Topic: ETFs

Here’s how to build the best conservative ETF Portfolio for maximum long-term gains

canadian etfs

Building the best conservative ETF portfolio includes being wary of many “new” ETFs, These will raise your risk, but not likely your returns

The best conservative ETF portfolio will be comprised of low-cost, tax-efficient ETFs. That’s the best way for investors to make money in the long term.

ETFs give investors the broad market exposure of a traditional mutual fund, plus the ability to trade at will on stock exchanges with nominal fees.

We still feel that investors will profit the most with a well-balanced portfolio of high-quality individual stocks, but ETFs can also play a role in a portfolio. Here are some tips on how to find the best performing conservative ETFs.

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Learn how you can build the best conservative ETF portfolio for maximum investment returns

Conservative investing is an investment strategy that involves a focus on lower-risk, predictable and stable businesses. This strategy typically involves the purchase of blue-chip stocks and other lower-risk investments. A conservative investing approach also means building a well-balanced portfolio gradually, over time. At the same time, the number of stocks in your portfolio will depend on where you are in your investing career.

In our view, your goal as an investor, particularly if you follow a conservative investing strategy like the one we recommend, is to make an attractive return on your investments over a period of years or decades—but with less risk. Failure means making bad investments that leave you with meagre profits or losses.

Unsuccessful investors can still make some profits. They just don’t make enough to offset the inevitable losses and leave themselves with an attractive return. For instance, if you focus on the idea that you never go broke taking a profit, you may be tempted to sell your best investments whenever it seems the investment outlook is clouding over.

Learn the characteristics of the best conservative ETFs and you will be able to build a strong portfolio

The best conservative ETFs offer well-diversified portfolios with exceptionally low management fees.

However, we think you should stick with “traditional” ETFs. Traditional ETFs follow the lead of whoever sponsors the index, although the sponsors do from time to time change the stocks that make up the index. They also can tinker with the rules for calculating the index.

ETFs change their portfolio holdings to reflect these changes, without considering the impact those changes may have on the performance of the ETF portfolio.

However, when an investment product faces booming demand as ETFs do today, investment companies try to expand sales by creating “new” versions of the underlying formula.

These “new” ETFs use a conventional stock-market index as a base, but add their own refinements. These refinements are tailored to current investor preferences or prejudices. That’s distinctly different from traditional ETFs, which, as mentioned, simply aim to mimic an index. These newer, theme varieties may attract attention—and sales—but they frequently carry higher management expense ratios (MERs).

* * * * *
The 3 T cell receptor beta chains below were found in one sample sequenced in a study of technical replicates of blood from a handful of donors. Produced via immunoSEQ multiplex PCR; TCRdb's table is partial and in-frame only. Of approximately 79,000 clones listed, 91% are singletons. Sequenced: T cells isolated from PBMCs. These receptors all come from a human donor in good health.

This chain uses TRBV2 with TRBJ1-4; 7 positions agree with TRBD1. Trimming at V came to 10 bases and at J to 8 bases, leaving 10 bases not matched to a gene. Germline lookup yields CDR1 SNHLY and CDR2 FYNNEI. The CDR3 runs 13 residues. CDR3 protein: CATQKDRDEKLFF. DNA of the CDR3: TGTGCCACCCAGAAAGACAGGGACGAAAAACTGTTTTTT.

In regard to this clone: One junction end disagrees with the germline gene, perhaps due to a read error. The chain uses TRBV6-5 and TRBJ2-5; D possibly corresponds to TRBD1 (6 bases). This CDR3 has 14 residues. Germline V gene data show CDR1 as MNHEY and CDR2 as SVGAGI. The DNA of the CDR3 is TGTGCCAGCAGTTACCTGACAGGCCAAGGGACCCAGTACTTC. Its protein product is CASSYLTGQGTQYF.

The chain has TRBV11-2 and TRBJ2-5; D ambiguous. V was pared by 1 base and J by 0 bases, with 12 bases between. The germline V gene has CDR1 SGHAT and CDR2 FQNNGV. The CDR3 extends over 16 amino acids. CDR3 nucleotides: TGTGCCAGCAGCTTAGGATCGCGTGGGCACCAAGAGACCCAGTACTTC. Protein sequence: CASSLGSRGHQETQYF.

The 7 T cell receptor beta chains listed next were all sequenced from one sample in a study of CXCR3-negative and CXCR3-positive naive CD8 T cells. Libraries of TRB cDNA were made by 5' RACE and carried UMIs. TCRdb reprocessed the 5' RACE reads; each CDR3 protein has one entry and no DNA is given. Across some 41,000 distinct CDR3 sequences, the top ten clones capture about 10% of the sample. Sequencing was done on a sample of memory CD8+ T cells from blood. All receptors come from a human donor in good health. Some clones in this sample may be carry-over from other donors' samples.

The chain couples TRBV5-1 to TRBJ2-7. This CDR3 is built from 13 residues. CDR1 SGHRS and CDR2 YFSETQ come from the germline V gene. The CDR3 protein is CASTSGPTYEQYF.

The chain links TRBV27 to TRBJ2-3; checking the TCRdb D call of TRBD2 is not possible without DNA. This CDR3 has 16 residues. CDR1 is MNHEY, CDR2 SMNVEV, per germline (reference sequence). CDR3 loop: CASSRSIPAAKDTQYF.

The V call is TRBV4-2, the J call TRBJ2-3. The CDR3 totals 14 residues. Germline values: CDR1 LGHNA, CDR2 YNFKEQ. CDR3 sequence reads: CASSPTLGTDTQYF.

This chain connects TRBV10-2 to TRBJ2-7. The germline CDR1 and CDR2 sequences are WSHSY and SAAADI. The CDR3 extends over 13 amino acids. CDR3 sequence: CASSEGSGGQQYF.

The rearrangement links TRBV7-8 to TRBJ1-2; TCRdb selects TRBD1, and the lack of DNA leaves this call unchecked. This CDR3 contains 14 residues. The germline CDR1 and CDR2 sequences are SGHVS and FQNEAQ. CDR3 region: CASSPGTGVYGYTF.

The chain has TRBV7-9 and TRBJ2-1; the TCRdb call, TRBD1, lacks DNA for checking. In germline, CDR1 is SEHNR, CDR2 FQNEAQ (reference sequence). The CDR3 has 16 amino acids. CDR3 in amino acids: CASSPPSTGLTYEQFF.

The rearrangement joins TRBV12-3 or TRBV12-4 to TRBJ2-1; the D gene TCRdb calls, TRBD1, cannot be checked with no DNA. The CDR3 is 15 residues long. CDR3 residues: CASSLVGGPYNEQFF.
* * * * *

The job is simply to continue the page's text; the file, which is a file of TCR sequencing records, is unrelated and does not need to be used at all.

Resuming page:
In some cases, the strategies of the new ETFs may provide investment benefits but not consistently. In fact, they will most likely hurt your results in the long run. The worst cases are bad enough to turn investor profits into losses. One sure result is that the higher MERs will cut into the value of your ETF portfolio every year.

Another drawback with many new ETFs is how much easier they make it for investors to act on an urge to invest in a specific stock or stock group—without doing any messy and time-consuming research. For example, if you want to invest in, say, cryptocurrencies or Swedish stocks or wind-power stocks, or any of hundreds of other stock groups, you can almost certainly find an ETF that will let you act on that urge. However, that may not produce the best results.

Use these three tips for building the best conservative ETF portfolio

  • Know how broad the ETF’s holdings are. The more stocks it holds and the more it’s diversified across the five sectors, the less volatility it may have. For example, a sector-based ETF such as one that tracks resource stocks alone is likely more volatile.
  • Know the liquidity of ETFs you invest in—how many units a day they trade on average.
  • Consider buying ETFs in a lump sum rather than in periodic small amounts to cut down on brokerage fees.

The best conservative ETF portfolio will include sound diversification

Diversification should be a key focus for investors looking to build the best conservative ETF portfolio. And stock diversification is one of the most attractive features of ETFs. With an ETF, an investor is accessing all the stocks in an index.

When you buy ETFs, you’ll also want to look at the sector balance of the stocks in the ETFs. That way, you can be sure that your overall ETF portfolio is also balanced.

If you diversify as we advise, you improve your chances of making money over long periods, no matter what happens in the market.

Follow our three-part Successful Investor strategy to buy stocks—or ETFs that hold those stocks—and you will have a better chance for superior long-term gains

  • Invest mainly in well-established, mostly dividend-paying companies;
  • Spread your money out across most if not all of the five main economic sectors;
  • Downplay or avoid stocks in the broker/media limelight.

What kind of experience have you had with holding ETFs over the long term? Have you found them to be profitable?


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